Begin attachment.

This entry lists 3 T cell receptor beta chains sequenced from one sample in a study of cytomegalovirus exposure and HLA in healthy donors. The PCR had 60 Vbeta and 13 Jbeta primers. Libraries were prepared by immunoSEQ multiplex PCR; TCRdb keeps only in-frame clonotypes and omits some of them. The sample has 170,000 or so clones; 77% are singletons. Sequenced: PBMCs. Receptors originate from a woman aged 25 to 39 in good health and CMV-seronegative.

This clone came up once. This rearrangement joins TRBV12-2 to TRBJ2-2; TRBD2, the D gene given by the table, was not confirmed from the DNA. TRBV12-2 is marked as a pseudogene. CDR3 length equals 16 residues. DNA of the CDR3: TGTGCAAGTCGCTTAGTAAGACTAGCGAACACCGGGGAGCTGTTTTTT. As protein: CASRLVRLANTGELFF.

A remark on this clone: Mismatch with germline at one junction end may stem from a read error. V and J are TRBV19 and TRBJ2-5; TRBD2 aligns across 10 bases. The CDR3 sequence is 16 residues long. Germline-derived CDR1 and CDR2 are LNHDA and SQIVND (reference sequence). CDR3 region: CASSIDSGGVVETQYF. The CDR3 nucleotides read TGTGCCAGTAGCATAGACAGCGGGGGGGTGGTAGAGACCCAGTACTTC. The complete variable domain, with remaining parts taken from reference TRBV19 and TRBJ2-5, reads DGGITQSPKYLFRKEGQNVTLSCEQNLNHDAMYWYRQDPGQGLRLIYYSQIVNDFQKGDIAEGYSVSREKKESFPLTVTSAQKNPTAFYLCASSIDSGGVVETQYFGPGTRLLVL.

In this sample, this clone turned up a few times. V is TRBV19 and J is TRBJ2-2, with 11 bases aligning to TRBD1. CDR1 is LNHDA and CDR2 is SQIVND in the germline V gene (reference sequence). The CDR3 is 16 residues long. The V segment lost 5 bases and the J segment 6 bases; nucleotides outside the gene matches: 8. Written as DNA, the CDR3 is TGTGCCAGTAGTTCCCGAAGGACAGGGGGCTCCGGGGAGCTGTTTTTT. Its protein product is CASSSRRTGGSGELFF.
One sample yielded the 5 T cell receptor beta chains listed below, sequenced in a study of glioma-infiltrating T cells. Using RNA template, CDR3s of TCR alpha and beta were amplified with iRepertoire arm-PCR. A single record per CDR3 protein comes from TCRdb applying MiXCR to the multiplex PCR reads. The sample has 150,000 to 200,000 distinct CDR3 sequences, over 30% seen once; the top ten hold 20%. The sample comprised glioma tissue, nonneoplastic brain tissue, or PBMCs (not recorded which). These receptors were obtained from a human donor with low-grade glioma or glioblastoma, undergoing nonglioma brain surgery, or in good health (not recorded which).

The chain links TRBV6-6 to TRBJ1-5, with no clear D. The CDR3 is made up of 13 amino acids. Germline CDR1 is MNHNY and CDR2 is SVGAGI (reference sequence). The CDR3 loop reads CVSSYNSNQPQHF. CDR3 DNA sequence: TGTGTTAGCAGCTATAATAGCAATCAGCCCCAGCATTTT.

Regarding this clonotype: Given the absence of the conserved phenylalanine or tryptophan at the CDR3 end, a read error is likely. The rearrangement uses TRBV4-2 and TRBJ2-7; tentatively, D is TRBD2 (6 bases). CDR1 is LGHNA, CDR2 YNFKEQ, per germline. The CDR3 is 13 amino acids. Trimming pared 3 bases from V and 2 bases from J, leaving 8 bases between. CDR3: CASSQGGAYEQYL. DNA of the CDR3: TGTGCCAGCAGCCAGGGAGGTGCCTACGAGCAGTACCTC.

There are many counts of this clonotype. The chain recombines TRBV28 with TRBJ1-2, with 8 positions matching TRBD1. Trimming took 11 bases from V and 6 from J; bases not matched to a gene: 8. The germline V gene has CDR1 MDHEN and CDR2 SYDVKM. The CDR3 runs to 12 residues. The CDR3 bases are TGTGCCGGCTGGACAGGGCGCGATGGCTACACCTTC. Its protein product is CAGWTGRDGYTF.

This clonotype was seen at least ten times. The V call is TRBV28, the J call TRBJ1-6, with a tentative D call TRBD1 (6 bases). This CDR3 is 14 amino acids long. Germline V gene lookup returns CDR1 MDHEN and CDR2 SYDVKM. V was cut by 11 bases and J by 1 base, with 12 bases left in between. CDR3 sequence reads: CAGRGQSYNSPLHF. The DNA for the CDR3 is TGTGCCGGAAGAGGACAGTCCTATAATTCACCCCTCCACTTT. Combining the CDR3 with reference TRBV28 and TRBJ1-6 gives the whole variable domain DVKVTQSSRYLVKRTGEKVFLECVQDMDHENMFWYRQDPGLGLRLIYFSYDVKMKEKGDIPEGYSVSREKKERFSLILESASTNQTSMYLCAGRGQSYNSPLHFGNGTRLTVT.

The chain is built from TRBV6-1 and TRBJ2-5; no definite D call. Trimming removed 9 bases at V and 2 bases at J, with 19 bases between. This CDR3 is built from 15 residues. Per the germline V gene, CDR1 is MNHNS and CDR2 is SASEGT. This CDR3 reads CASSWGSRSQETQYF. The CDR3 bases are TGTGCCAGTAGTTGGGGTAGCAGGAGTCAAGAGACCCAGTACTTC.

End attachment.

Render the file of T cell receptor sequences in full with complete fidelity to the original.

This entry lists 3 T cell receptor beta chains sequenced from one sample in a study of cytomegalovirus exposure and HLA in healthy donors. The PCR had 60 Vbeta and 13 Jbeta primers. Libraries were prepared by immunoSEQ multiplex PCR; TCRdb keeps only in-frame clonotypes and omits some of them. The sample has 170,000 or so clones; 77% are singletons. Sequenced: PBMCs. Receptors originate from a woman aged 25 to 39 in good health and CMV-seronegative.

This clone came up once. This rearrangement joins TRBV12-2 to TRBJ2-2; TRBD2, the D gene given by the table, was not confirmed from the DNA. TRBV12-2 is marked as a pseudogene. CDR3 length equals 16 residues. DNA of the CDR3: TGTGCAAGTCGCTTAGTAAGACTAGCGAACACCGGGGAGCTGTTTTTT. As protein: CASRLVRLANTGELFF.

A remark on this clone: Mismatch with germline at one junction end may stem from a read error. V and J are TRBV19 and TRBJ2-5; TRBD2 aligns across 10 bases. The CDR3 sequence is 16 residues long. Germline-derived CDR1 and CDR2 are LNHDA and SQIVND (reference sequence). CDR3 region: CASSIDSGGVVETQYF. The CDR3 nucleotides read TGTGCCAGTAGCATAGACAGCGGGGGGGTGGTAGAGACCCAGTACTTC. The complete variable domain, with remaining parts taken from reference TRBV19 and TRBJ2-5, reads DGGITQSPKYLFRKEGQNVTLSCEQNLNHDAMYWYRQDPGQGLRLIYYSQIVNDFQKGDIAEGYSVSREKKESFPLTVTSAQKNPTAFYLCASSIDSGGVVETQYFGPGTRLLVL.

In this sample, this clone turned up a few times. V is TRBV19 and J is TRBJ2-2, with 11 bases aligning to TRBD1. CDR1 is LNHDA and CDR2 is SQIVND in the germline V gene (reference sequence). The CDR3 is 16 residues long. The V segment lost 5 bases and the J segment 6 bases; nucleotides outside the gene matches: 8. Written as DNA, the CDR3 is TGTGCCAGTAGTTCCCGAAGGACAGGGGGCTCCGGGGAGCTGTTTTTT. Its protein product is CASSSRRTGGSGELFF.
One sample yielded the 5 T cell receptor beta chains listed below, sequenced in a study of glioma-infiltrating T cells. Using RNA template, CDR3s of TCR alpha and beta were amplified with iRepertoire arm-PCR. A single record per CDR3 protein comes from TCRdb applying MiXCR to the multiplex PCR reads. The sample has 150,000 to 200,000 distinct CDR3 sequences, over 30% seen once; the top ten hold 20%. The sample comprised glioma tissue, nonneoplastic brain tissue, or PBMCs (not recorded which). These receptors were obtained from a human donor with low-grade glioma or glioblastoma, undergoing nonglioma brain surgery, or in good health (not recorded which).

The chain links TRBV6-6 to TRBJ1-5, with no clear D. The CDR3 is made up of 13 amino acids. Germline CDR1 is MNHNY and CDR2 is SVGAGI (reference sequence). The CDR3 loop reads CVSSYNSNQPQHF. CDR3 DNA sequence: TGTGTTAGCAGCTATAATAGCAATCAGCCCCAGCATTTT.

Regarding this clonotype: Given the absence of the conserved phenylalanine or tryptophan at the CDR3 end, a read error is likely. The rearrangement uses TRBV4-2 and TRBJ2-7; tentatively, D is TRBD2 (6 bases). CDR1 is LGHNA, CDR2 YNFKEQ, per germline. The CDR3 is 13 amino acids. Trimming pared 3 bases from V and 2 bases from J, leaving 8 bases between. CDR3: CASSQGGAYEQYL. DNA of the CDR3: TGTGCCAGCAGCCAGGGAGGTGCCTACGAGCAGTACCTC.

There are many counts of this clonotype. The chain recombines TRBV28 with TRBJ1-2, with 8 positions matching TRBD1. Trimming took 11 bases from V and 6 from J; bases not matched to a gene: 8. The germline V gene has CDR1 MDHEN and CDR2 SYDVKM. The CDR3 runs to 12 residues. The CDR3 bases are TGTGCCGGCTGGACAGGGCGCGATGGCTACACCTTC. Its protein product is CAGWTGRDGYTF.

This clonotype was seen at least ten times. The V call is TRBV28, the J call TRBJ1-6, with a tentative D call TRBD1 (6 bases). This CDR3 is 14 amino acids long. Germline V gene lookup returns CDR1 MDHEN and CDR2 SYDVKM. V was cut by 11 bases and J by 1 base, with 12 bases left in between. CDR3 sequence reads: CAGRGQSYNSPLHF. The DNA for the CDR3 is TGTGCCGGAAGAGGACAGTCCTATAATTCACCCCTCCACTTT. Combining the CDR3 with reference TRBV28 and TRBJ1-6 gives the whole variable domain DVKVTQSSRYLVKRTGEKVFLECVQDMDHENMFWYRQDPGLGLRLIYFSYDVKMKEKGDIPEGYSVSREKKERFSLILESASTNQTSMYLCAGRGQSYNSPLHFGNGTRLTVT.

The chain is built from TRBV6-1 and TRBJ2-5; no definite D call. Trimming removed 9 bases at V and 2 bases at J, with 19 bases between. This CDR3 is built from 15 residues. Per the germline V gene, CDR1 is MNHNS and CDR2 is SASEGT. This CDR3 reads CASSWGSRSQETQYF. The CDR3 bases are TGTGCCAGTAGTTGGGGTAGCAGGAGTCAAGAGACCCAGTACTTC.